Sunday, May 17, 2009

Life is Metallic

  Life Photo Meme is a weekly challenge
  to post a photo of something alive that
  meets a certain criterion, giving us an
  opportunity to think outside our normal
  posting topics and, often, learn something new! Metallic, this week's prompt, is easier to find in beetles than in plants! I've always admired that color I call "bug green," that was popular in cars a few years back.

Today, we'll venture into birds, where metallic plumage is an accessible option. It turns out there are three basic techniques birds use to create the display colors we appreciate especially during breeding season each year: pigment-based colors, structural colors, and cosmetic colors. Among the pigments, carotenoids produce yellow, orange, and red (as they often do in butterflies, flowers, and, well, carrots); melanins produce browns, blacks, and grey, not too spectacular sometimes, but forming the background against which the showier colors are displayed.

Melanins are also critically involved in the production of structural colors, serving as layers in thin-film reflectors or to absorb incoherently backscattered light from reflective keratin and air matrices (Prum 1999, as cited in Shawkey & Hill, 2005). Nano-scale reflective tissues, they add, usually produce UV-blue, white or iridescent coloration.

I thought sure the Black-billed Magpie above would be happy to demonstrate, but he only looks blue. He/she posed in the sun this a.m., giving a little better show.

Because his/her normal magpie iridescence was not adequately displayed in these photos, I turned to a feather source nearer at hand, if less exciting: our mixed-breed flock of domestic poultry. Beaks, here, being a Black Australorp rooster, was willing, and iridescence, or metallic hues, does seem to be best displayed in black feathers. Even this close-up can't do justice to the structural colors created by the intricate design of feathers. George refused to come out from under the juniper to pose, but I wish you could see his iridescence, not confined to blue-green, but venturing into mahogany and rust.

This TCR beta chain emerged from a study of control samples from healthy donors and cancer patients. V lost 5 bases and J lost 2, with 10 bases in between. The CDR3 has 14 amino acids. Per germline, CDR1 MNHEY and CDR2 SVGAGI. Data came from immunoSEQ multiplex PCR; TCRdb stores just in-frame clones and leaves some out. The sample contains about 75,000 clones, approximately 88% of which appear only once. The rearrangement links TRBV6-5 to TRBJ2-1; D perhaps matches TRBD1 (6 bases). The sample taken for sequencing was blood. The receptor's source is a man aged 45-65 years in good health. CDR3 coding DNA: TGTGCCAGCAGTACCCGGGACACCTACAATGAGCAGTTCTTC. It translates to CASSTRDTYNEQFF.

Here's a Partridge Rock hen, capturing a little of the mahogany color George displays so well, along with the traditional iridescence, all against the melanin background feather pattern, somewhat more subdued.

For comparison, a Buff Orpington hen demonstrates complete lack of metallic iridescence. According to Shawkey & Hill, some carotenoid displays (notably in the American goldfinch), though pigment based, depend upon white structural tissue to achieve the brilliance we expect in their vivid yellow.

And cosmetics? As we might expect, they are substances (from oil glands or soil, e.g., iron oxides) externally applied by birds to their feathers, to boost their appearance and attractiveness to potential mates. Parrots and pigeons, among others, use this approach.

All these techniques for creating display colors in birds have a metabolic cost, and must also have an adaptive advantage as payback, without which our world would be less metallic and far more drab.

Shawkey, Matthew D. and Geoffrey E. Hill. 2005. Carotenoids need
structural colours to shine.
Biol. Lett. 1, 121–124; doi:10.1098/rsbl.2004.0289 Published online 16 May 2005.


Brine Queen said...

Fantastic post and great info. That close-up shot of the chicken's feathers is amazing!

Watcher said...

Interesting post, and thanks for the link to the paper.

I tried to photograph bird feathers a while back- it's hard! I had my best luck on a dead bird (Magpie) where I could take my time up close and play with the light angles a bit.

Anonymous said...

Wow, loved this information.